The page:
With nothing to prove, they are also confident enough to voice the view that a male-dominated management model is due an overhaul. And this time it is companies and management that need to adapt to women’s needs, rather than vice versa.
“The current position isn’t desirable, and probably not sustainable either,” Harvard Business School professor Amy Edmondson, specialist in teams and organisational learning, tells me over Zoom from Cambridge, Massachusetts. “I don’t think men have a monopoly on obsolete management mindsets, but they probably tend to hold them more often, and by that I mean the core idea that fear and command and control is the way you get things done.”
In today’s world, where ingenuity, collaboration and the ability to respond quickly to unexpected events count more than force, that’s a liability, she says. Yet as part of taken-for-granted assumptions about leadership, it is obstinately hard to shift.
It’s also a problem, because unquestioned assumptions such as these help to explain why so many organisations end up being led by incompetent men, in the words of a much-quoted recent Harvard Business Review article. Mistaking commanding presence for competence, selection committees appoint too many leaders who are longer on charisma than on less showy qualities needed to navigate today’s uncertain conditions, studies show. Think Vladimir Putin or Donald Trump versus Jacinda Ardern or Angela Merkel.
Lower down the organisation, too — and at a time when half of potential new management recruits are female — institutional structures built round the male life cycle often still rule, says Lynda Gratton, professor of management practice at London Business School and author of the newly published Redesigning Work.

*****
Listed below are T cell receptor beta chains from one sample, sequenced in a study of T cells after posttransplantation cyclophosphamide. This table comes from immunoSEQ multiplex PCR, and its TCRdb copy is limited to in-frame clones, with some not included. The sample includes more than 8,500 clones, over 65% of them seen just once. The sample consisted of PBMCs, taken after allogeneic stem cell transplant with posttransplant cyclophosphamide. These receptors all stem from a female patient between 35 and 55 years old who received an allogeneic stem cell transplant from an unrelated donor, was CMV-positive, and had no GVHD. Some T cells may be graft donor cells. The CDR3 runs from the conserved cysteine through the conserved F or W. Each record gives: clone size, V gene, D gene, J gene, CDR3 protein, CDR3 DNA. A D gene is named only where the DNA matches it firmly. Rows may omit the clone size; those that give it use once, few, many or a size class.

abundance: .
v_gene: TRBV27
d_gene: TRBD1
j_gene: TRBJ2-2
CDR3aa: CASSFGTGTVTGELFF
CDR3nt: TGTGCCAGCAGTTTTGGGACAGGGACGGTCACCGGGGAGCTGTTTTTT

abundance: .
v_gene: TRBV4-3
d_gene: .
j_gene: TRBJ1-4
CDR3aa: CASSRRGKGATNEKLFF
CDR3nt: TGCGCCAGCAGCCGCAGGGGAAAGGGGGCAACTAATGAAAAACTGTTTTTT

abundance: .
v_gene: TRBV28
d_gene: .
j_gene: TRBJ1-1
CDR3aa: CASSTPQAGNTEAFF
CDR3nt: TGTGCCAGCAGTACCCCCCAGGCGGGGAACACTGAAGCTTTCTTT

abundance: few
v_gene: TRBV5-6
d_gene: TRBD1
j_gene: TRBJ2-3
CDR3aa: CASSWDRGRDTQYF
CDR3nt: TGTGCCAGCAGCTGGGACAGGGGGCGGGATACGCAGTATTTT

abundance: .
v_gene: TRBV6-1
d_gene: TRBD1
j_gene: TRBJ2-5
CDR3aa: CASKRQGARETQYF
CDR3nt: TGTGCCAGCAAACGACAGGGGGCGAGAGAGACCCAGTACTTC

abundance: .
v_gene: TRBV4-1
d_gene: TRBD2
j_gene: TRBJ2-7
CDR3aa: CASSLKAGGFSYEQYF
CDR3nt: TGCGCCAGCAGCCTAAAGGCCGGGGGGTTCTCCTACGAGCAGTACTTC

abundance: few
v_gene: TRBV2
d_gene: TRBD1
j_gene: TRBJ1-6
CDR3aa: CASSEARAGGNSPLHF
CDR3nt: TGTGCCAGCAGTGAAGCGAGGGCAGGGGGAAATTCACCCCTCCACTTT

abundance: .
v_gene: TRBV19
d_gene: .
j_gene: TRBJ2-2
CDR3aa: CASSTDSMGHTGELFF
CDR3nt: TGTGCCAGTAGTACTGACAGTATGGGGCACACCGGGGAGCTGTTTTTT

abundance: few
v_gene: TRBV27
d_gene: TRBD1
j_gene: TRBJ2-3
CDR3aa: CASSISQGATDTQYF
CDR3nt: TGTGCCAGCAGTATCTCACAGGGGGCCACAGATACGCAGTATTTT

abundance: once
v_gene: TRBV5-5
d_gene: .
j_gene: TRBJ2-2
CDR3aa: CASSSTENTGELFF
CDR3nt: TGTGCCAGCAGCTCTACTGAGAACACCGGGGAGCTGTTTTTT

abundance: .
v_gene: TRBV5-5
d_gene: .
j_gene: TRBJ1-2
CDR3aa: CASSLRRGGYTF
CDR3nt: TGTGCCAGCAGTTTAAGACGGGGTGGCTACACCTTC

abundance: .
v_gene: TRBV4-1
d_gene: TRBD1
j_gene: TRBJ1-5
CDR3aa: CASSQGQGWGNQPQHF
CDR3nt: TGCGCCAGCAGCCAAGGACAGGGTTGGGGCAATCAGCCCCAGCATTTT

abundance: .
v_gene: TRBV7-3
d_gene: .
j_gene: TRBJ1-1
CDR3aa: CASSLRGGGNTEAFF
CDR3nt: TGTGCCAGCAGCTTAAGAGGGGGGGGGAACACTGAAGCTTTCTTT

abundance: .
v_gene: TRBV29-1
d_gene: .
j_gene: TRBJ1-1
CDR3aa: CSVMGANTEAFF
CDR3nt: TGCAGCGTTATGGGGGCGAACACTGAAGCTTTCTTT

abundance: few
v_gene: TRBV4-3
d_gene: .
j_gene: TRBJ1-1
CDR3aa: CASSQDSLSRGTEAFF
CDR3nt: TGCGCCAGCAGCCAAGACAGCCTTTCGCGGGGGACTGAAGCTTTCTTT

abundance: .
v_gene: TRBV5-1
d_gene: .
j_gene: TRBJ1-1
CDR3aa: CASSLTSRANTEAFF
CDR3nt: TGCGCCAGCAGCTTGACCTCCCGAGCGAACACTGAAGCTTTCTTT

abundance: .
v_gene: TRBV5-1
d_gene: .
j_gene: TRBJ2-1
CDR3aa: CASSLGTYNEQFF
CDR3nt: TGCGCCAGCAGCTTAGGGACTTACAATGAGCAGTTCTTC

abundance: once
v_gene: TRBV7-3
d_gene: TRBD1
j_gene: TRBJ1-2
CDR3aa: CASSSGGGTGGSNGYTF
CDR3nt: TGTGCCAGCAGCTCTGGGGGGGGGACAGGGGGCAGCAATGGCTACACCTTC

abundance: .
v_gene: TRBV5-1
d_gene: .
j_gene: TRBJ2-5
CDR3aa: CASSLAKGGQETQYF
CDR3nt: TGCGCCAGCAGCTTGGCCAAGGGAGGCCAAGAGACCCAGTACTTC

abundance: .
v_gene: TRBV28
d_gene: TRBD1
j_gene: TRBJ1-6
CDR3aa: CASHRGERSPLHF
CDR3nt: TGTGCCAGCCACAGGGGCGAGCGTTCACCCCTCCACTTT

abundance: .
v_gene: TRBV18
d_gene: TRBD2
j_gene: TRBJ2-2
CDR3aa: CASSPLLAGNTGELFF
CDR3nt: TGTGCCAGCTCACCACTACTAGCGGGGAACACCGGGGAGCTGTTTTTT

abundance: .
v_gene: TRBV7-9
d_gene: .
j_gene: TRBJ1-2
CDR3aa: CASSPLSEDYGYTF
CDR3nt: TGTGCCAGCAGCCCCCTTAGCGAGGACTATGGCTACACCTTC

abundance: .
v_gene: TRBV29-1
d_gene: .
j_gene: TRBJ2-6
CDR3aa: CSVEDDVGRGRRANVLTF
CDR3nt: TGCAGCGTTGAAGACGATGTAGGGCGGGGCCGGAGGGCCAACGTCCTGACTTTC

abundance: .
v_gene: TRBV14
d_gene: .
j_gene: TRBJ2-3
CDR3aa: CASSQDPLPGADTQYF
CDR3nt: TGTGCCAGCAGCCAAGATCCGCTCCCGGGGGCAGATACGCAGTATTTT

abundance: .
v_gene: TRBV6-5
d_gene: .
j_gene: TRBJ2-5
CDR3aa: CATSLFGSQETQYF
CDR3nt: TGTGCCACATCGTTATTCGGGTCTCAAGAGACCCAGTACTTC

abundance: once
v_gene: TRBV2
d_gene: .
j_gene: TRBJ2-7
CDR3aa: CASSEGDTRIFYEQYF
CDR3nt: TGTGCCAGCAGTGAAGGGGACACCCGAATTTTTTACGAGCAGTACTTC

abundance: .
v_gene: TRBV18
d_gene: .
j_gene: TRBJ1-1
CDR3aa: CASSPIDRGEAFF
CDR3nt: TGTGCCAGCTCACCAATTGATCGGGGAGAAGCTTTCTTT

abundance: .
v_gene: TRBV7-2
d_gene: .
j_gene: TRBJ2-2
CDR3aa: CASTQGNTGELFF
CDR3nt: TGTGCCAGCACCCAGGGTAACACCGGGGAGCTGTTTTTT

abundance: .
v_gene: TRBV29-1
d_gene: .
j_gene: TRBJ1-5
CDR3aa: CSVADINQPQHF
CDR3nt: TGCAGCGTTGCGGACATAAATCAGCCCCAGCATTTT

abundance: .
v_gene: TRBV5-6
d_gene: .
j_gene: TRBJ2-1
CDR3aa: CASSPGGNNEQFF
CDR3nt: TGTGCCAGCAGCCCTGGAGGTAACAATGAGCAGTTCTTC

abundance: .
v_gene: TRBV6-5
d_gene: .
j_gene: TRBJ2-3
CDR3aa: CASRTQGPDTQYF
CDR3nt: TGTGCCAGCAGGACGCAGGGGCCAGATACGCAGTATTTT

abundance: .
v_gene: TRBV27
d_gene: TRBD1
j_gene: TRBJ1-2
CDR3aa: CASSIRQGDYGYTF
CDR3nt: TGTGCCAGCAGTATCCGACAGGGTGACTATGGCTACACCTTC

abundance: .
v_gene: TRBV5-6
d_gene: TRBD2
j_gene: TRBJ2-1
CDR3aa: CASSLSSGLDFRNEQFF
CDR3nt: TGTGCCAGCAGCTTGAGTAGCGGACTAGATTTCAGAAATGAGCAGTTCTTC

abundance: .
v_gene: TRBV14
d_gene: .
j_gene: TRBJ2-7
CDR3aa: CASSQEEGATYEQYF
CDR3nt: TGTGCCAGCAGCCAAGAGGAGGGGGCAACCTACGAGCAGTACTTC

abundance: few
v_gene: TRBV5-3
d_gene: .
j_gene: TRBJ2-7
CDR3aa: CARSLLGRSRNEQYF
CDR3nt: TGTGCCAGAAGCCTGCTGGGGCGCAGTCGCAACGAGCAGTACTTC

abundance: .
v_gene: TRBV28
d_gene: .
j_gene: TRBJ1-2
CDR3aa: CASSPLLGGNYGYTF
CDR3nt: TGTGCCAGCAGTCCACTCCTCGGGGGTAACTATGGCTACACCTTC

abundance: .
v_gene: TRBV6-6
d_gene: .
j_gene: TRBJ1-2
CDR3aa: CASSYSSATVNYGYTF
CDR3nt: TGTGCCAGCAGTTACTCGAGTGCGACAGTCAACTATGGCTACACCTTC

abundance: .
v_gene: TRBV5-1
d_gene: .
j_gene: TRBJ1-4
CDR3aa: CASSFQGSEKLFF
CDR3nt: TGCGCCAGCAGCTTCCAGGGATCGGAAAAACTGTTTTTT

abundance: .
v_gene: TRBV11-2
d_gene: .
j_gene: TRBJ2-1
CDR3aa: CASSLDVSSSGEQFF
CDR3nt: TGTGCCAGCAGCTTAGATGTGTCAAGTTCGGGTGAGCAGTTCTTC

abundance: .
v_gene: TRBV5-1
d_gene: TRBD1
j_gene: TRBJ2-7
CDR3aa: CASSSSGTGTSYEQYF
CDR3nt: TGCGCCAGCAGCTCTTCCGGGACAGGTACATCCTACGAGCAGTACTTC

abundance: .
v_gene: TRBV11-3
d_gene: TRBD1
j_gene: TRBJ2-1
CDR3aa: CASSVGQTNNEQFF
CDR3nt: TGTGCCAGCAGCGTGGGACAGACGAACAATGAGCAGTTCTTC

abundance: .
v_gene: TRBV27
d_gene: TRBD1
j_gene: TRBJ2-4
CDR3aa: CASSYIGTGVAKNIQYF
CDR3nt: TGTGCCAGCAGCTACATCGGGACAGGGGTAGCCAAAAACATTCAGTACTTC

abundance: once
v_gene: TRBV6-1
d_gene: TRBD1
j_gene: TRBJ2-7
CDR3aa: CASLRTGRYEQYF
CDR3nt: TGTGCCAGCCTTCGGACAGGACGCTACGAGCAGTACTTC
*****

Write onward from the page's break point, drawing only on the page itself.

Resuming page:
Gratton herself was strongly affected by a “brutal” period as a consultant in her early thirties. She confirms that millennials won’t make those sacrifices any more, putting offending companies at a real disadvantage in competing for the best talent. “If you’re not getting smart about how you not only bring women in but also how you keep them, you’re at a talent disadvantage in a major, major way,” agrees McGrath.
Does this mean that the rise of women will go on to change the fundamentals of management from the inside?
If she were alive today, the sole woman to rate a regular credit in management histories might answer in the affirmative. A keen observer, writing and lecturing in the 1920s and 1930s, Mary Parker Follett was an early proponent of what we would now call a “whole systems” view of business. One of her enduring concepts was the “law of the situation” — rather than making people obey orders, the job of managers was “to devise methods by which we can best discover the order integral to a particular situation”, she wrote. In other words, context is all.